Readmissions often occur because of lack of communication and clarity around discharge instructions. Of 1,159 hospitals in a Consumer Reports study, nearly 500 hospitals earned the lowest score for communications regarding new medications and plans following discharge, and none earned the best communication score. "That's a problem because drug errors in hospitals are common and sometimes serious, and poor discharge planning can lead to readmissions," according to the report. Readmissions can cause additional stress and suffering for the patient, and with recent changes to Medicare reimbursements, can place a heavy burden upon hospitals that are receiving significant financial penalties as a result of these readmissions. Therefore, follow-up post-discharge becomes a win-win for both the patient experience and hospital funding.

As uninsured patient numbers rise and ED volume goes up, it's a common pain point that patients use the ED as an avenue for minor episodic care, but for many of these patients, it's the first touch-point in the care continuum. It is key to look at the opportunity this presents. With more than 40 percent of patients who visit the ED not having a primary care physician, post-discharge communication to this patient population can provide the opportunity to not only check in on these patients from a health and patient satisfaction standpoint, but to also refer and schedule the patient to an in-network physician. This helps improve the patient experience, reduces the likelihood for readmission or inappropriate use of the emergency department, thus driving downstream revenue as well as patient retention and growth.

Overall, post-discharge communication works to improve population health management among high-risk patients, boosts patient compliance, improves the patient experience, provides opportunity for more efficient care coordination and prevents unnecessary readmissions — all potential drivers of hard and soft revenue leads. Specifically, by looking into strategic post-discharge planning and outbound communications, healthcare organizations can heavily impact their bottom line by shielding their reimbursement exposure and routing ED patients to the proper point of care, in-network.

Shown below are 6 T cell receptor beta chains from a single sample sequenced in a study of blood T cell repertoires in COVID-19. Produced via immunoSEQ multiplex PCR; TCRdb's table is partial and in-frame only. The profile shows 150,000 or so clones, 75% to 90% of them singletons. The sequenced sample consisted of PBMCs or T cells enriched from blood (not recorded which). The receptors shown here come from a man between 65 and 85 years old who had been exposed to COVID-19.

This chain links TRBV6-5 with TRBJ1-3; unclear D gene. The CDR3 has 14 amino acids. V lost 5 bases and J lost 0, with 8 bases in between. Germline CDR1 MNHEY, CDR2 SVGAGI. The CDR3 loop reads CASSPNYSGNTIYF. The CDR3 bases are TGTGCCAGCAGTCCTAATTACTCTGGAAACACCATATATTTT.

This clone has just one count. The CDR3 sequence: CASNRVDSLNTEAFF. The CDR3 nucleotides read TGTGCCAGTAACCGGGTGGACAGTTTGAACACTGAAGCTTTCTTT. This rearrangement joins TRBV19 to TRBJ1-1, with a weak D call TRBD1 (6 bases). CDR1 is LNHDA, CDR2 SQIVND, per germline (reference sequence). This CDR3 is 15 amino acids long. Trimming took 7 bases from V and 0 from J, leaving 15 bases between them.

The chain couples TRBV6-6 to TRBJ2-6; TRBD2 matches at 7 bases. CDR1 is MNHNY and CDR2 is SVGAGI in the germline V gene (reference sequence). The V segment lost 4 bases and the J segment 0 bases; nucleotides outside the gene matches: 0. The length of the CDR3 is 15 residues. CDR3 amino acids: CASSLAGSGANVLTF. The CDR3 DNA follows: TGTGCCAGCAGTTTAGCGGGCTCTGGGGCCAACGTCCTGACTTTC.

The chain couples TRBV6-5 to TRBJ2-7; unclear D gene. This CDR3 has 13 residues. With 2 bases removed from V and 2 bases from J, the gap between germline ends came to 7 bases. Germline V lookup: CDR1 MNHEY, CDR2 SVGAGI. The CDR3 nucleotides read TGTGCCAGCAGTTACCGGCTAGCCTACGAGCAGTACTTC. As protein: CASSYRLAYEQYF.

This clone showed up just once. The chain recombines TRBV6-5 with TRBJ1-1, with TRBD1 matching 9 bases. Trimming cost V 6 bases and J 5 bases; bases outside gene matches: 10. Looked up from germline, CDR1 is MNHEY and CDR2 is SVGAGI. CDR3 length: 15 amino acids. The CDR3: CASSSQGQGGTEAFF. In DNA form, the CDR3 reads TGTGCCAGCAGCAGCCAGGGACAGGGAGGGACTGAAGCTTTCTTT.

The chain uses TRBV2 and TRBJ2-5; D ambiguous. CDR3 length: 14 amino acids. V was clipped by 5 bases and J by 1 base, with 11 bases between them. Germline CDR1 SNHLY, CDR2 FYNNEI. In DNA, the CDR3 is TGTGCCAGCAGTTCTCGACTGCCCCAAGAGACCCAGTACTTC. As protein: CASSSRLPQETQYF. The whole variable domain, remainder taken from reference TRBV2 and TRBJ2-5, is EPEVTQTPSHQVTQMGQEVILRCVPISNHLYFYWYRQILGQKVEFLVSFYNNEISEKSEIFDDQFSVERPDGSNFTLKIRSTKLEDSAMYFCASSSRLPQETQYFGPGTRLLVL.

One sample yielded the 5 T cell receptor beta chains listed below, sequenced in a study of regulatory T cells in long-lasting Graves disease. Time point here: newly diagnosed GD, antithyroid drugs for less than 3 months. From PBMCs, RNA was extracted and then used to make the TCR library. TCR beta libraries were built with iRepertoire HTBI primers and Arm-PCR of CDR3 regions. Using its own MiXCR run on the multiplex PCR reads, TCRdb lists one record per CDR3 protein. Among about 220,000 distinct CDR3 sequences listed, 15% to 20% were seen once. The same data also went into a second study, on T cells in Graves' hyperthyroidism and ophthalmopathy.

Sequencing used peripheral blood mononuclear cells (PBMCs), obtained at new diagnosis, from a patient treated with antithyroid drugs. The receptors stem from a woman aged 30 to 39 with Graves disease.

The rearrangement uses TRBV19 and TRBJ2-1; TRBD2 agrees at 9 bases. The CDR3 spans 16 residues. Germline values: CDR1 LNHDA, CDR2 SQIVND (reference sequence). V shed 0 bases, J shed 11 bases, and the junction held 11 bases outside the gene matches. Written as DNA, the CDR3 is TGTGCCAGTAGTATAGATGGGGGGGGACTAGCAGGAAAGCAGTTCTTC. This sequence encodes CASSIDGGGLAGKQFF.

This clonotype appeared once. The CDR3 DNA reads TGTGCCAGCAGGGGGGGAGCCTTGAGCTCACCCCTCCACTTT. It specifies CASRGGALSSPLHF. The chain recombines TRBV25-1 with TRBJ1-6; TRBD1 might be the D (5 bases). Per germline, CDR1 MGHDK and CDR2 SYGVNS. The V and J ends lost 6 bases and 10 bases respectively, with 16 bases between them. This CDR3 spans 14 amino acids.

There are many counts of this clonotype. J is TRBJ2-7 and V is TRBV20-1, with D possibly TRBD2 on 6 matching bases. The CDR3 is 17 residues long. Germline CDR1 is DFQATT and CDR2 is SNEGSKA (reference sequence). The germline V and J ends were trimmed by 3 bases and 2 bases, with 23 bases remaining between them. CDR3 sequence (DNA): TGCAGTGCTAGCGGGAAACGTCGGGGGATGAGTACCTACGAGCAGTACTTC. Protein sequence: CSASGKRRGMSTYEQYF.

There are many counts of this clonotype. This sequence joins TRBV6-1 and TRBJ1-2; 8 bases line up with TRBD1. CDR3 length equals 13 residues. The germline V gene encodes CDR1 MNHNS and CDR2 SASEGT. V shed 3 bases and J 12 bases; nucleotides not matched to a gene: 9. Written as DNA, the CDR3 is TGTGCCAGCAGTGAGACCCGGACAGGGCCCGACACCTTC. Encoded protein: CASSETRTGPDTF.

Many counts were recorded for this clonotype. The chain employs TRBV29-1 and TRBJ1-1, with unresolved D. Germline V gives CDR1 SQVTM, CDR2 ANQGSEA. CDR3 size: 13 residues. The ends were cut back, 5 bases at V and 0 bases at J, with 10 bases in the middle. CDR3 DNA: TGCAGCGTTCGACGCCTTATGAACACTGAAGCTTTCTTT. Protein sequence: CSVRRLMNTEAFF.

When planning a strategic post-discharge and outbound communications plan, it is important to remember that not all hospitals and systems are the same. The same goes for the patient. In structuring these plans, looking at industry best practice and benchmarks as reference is always a great starting point, but be sure to consider what uniquely works for your hospital and your patients when creating your follow-up plan. In regards to the patient, targeting and understanding your patient population and the different demographic segments enables more effective communication and a better patient experience.

Steve Whitehurst is chief customer and strategy officer at BerylHealth, a technology based patient experience company. Mr. Whitehurst's focus at BerylHealth is to manage the overall patient experience and client facing teams, while also monitoring and aligning BerylHealth's overall business strategy with that of healthcare organizations' concerns within the market. Mr. Whitehurst welcomes your communication at, or he can be found on Twitter @Steve_Beryl.

More Articles From Beryl Health: